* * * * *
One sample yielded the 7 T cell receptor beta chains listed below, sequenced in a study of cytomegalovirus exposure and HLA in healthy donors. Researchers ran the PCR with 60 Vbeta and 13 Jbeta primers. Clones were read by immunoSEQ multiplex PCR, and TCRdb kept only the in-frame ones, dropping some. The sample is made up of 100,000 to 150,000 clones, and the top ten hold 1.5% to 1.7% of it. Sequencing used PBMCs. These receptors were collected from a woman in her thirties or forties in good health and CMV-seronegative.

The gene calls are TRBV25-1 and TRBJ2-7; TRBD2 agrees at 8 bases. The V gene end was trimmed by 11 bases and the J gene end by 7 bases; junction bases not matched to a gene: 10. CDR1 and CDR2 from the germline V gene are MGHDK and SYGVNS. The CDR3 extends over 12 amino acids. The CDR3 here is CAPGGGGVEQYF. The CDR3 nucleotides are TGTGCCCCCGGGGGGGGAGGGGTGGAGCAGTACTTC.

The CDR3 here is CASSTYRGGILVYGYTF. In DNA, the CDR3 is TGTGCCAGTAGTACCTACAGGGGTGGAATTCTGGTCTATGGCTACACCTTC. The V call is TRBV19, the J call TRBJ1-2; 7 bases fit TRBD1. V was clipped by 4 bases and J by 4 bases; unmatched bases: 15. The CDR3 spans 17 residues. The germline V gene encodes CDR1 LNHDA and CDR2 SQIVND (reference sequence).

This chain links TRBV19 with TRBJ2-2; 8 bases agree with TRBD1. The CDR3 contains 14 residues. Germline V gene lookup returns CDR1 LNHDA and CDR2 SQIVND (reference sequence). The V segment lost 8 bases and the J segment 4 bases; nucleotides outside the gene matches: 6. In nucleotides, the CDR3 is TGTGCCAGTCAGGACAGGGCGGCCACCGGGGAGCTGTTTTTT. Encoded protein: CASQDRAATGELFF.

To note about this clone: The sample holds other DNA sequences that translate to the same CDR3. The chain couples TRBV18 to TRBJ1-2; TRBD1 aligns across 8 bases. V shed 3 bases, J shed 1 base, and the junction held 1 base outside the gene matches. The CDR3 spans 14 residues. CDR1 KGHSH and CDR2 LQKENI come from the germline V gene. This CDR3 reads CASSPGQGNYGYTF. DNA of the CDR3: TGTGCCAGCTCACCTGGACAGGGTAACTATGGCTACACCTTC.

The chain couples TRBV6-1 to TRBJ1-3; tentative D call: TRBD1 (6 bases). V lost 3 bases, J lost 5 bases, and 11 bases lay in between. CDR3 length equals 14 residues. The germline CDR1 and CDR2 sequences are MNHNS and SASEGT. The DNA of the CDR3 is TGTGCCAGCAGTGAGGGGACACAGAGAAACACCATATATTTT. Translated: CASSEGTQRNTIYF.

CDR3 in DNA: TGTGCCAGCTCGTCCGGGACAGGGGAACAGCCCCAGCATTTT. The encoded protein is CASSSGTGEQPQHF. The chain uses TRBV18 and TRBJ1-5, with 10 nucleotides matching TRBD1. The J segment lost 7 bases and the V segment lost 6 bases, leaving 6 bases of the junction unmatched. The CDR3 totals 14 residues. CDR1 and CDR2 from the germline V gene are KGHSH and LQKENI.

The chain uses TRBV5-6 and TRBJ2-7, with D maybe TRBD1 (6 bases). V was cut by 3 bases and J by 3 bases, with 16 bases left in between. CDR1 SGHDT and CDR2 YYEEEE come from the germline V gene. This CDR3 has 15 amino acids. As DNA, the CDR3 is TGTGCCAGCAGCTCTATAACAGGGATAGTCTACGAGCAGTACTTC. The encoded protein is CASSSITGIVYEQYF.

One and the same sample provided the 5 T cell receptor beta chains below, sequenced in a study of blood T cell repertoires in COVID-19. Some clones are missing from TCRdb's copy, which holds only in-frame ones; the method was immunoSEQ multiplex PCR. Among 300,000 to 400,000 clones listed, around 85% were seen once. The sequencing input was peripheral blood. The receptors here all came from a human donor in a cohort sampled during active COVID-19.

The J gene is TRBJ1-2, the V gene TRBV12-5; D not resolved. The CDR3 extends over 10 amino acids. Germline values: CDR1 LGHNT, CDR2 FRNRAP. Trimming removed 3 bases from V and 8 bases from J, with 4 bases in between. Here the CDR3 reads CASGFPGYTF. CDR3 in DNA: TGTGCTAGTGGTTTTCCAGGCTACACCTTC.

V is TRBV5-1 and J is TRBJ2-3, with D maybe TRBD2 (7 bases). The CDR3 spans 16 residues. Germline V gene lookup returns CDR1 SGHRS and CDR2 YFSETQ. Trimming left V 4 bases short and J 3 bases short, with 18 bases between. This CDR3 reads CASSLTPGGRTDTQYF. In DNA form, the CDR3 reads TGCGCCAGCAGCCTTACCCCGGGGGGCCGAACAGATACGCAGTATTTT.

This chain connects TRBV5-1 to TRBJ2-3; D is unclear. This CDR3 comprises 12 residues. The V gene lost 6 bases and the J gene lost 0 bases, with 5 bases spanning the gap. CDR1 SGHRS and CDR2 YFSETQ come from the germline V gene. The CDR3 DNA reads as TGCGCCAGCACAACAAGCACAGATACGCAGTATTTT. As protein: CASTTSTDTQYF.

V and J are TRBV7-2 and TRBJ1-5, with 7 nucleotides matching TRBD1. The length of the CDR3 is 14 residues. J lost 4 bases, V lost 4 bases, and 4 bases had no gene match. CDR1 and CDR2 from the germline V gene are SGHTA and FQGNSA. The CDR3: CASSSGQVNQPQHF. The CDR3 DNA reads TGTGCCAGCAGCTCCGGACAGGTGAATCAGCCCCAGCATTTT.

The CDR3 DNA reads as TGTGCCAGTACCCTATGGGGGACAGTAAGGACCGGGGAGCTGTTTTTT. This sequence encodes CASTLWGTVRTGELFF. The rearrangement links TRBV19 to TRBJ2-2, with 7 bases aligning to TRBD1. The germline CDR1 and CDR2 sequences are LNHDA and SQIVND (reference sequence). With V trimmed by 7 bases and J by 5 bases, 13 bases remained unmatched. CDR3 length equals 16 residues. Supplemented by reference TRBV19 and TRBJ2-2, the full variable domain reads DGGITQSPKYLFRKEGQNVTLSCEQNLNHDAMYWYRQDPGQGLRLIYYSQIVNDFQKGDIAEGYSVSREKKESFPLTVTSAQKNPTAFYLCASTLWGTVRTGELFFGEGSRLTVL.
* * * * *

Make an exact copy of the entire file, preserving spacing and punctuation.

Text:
One sample yielded the 7 T cell receptor beta chains listed below, sequenced in a study of cytomegalovirus exposure and HLA in healthy donors. Researchers ran the PCR with 60 Vbeta and 13 Jbeta primers. Clones were read by immunoSEQ multiplex PCR, and TCRdb kept only the in-frame ones, dropping some. The sample is made up of 100,000 to 150,000 clones, and the top ten hold 1.5% to 1.7% of it. Sequencing used PBMCs. These receptors were collected from a woman in her thirties or forties in good health and CMV-seronegative.

The gene calls are TRBV25-1 and TRBJ2-7; TRBD2 agrees at 8 bases. The V gene end was trimmed by 11 bases and the J gene end by 7 bases; junction bases not matched to a gene: 10. CDR1 and CDR2 from the germline V gene are MGHDK and SYGVNS. The CDR3 extends over 12 amino acids. The CDR3 here is CAPGGGGVEQYF. The CDR3 nucleotides are TGTGCCCCCGGGGGGGGAGGGGTGGAGCAGTACTTC.

The CDR3 here is CASSTYRGGILVYGYTF. In DNA, the CDR3 is TGTGCCAGTAGTACCTACAGGGGTGGAATTCTGGTCTATGGCTACACCTTC. The V call is TRBV19, the J call TRBJ1-2; 7 bases fit TRBD1. V was clipped by 4 bases and J by 4 bases; unmatched bases: 15. The CDR3 spans 17 residues. The germline V gene encodes CDR1 LNHDA and CDR2 SQIVND (reference sequence).

This chain links TRBV19 with TRBJ2-2; 8 bases agree with TRBD1. The CDR3 contains 14 residues. Germline V gene lookup returns CDR1 LNHDA and CDR2 SQIVND (reference sequence). The V segment lost 8 bases and the J segment 4 bases; nucleotides outside the gene matches: 6. In nucleotides, the CDR3 is TGTGCCAGTCAGGACAGGGCGGCCACCGGGGAGCTGTTTTTT. Encoded protein: CASQDRAATGELFF.

To note about this clone: The sample holds other DNA sequences that translate to the same CDR3. The chain couples TRBV18 to TRBJ1-2; TRBD1 aligns across 8 bases. V shed 3 bases, J shed 1 base, and the junction held 1 base outside the gene matches. The CDR3 spans 14 residues. CDR1 KGHSH and CDR2 LQKENI come from the germline V gene. This CDR3 reads CASSPGQGNYGYTF. DNA of the CDR3: TGTGCCAGCTCACCTGGACAGGGTAACTATGGCTACACCTTC.

The chain couples TRBV6-1 to TRBJ1-3; tentative D call: TRBD1 (6 bases). V lost 3 bases, J lost 5 bases, and 11 bases lay in between. CDR3 length equals 14 residues. The germline CDR1 and CDR2 sequences are MNHNS and SASEGT. The DNA of the CDR3 is TGTGCCAGCAGTGAGGGGACACAGAGAAACACCATATATTTT. Translated: CASSEGTQRNTIYF.

CDR3 in DNA: TGTGCCAGCTCGTCCGGGACAGGGGAACAGCCCCAGCATTTT. The encoded protein is CASSSGTGEQPQHF. The chain uses TRBV18 and TRBJ1-5, with 10 nucleotides matching TRBD1. The J segment lost 7 bases and the V segment lost 6 bases, leaving 6 bases of the junction unmatched. The CDR3 totals 14 residues. CDR1 and CDR2 from the germline V gene are KGHSH and LQKENI.

The chain uses TRBV5-6 and TRBJ2-7, with D maybe TRBD1 (6 bases). V was cut by 3 bases and J by 3 bases, with 16 bases left in between. CDR1 SGHDT and CDR2 YYEEEE come from the germline V gene. This CDR3 has 15 amino acids. As DNA, the CDR3 is TGTGCCAGCAGCTCTATAACAGGGATAGTCTACGAGCAGTACTTC. The encoded protein is CASSSITGIVYEQYF.

One and the same sample provided the 5 T cell receptor beta chains below, sequenced in a study of blood T cell repertoires in COVID-19. Some clones are missing from TCRdb's copy, which holds only in-frame ones; the method was immunoSEQ multiplex PCR. Among 300,000 to 400,000 clones listed, around 85% were seen once. The sequencing input was peripheral blood. The receptors here all came from a human donor in a cohort sampled during active COVID-19.

The J gene is TRBJ1-2, the V gene TRBV12-5; D not resolved. The CDR3 extends over 10 amino acids. Germline values: CDR1 LGHNT, CDR2 FRNRAP. Trimming removed 3 bases from V and 8 bases from J, with 4 bases in between. Here the CDR3 reads CASGFPGYTF. CDR3 in DNA: TGTGCTAGTGGTTTTCCAGGCTACACCTTC.

V is TRBV5-1 and J is TRBJ2-3, with D maybe TRBD2 (7 bases). The CDR3 spans 16 residues. Germline V gene lookup returns CDR1 SGHRS and CDR2 YFSETQ. Trimming left V 4 bases short and J 3 bases short, with 18 bases between. This CDR3 reads CASSLTPGGRTDTQYF. In DNA form, the CDR3 reads TGCGCCAGCAGCCTTACCCCGGGGGGCCGAACAGATACGCAGTATTTT.

This chain connects TRBV5-1 to TRBJ2-3; D is unclear. This CDR3 comprises 12 residues. The V gene lost 6 bases and the J gene lost 0 bases, with 5 bases spanning the gap. CDR1 SGHRS and CDR2 YFSETQ come from the germline V gene. The CDR3 DNA reads as TGCGCCAGCACAACAAGCACAGATACGCAGTATTTT. As protein: CASTTSTDTQYF.

V and J are TRBV7-2 and TRBJ1-5, with 7 nucleotides matching TRBD1. The length of the CDR3 is 14 residues. J lost 4 bases, V lost 4 bases, and 4 bases had no gene match. CDR1 and CDR2 from the germline V gene are SGHTA and FQGNSA. The CDR3: CASSSGQVNQPQHF. The CDR3 DNA reads TGTGCCAGCAGCTCCGGACAGGTGAATCAGCCCCAGCATTTT.

The CDR3 DNA reads as TGTGCCAGTACCCTATGGGGGACAGTAAGGACCGGGGAGCTGTTTTTT. This sequence encodes CASTLWGTVRTGELFF. The rearrangement links TRBV19 to TRBJ2-2, with 7 bases aligning to TRBD1. The germline CDR1 and CDR2 sequences are LNHDA and SQIVND (reference sequence). With V trimmed by 7 bases and J by 5 bases, 13 bases remained unmatched. CDR3 length equals 16 residues. Supplemented by reference TRBV19 and TRBJ2-2, the full variable domain reads DGGITQSPKYLFRKEGQNVTLSCEQNLNHDAMYWYRQDPGQGLRLIYYSQIVNDFQKGDIAEGYSVSREKKESFPLTVTSAQKNPTAFYLCASTLWGTVRTGELFFGEGSRLTVL.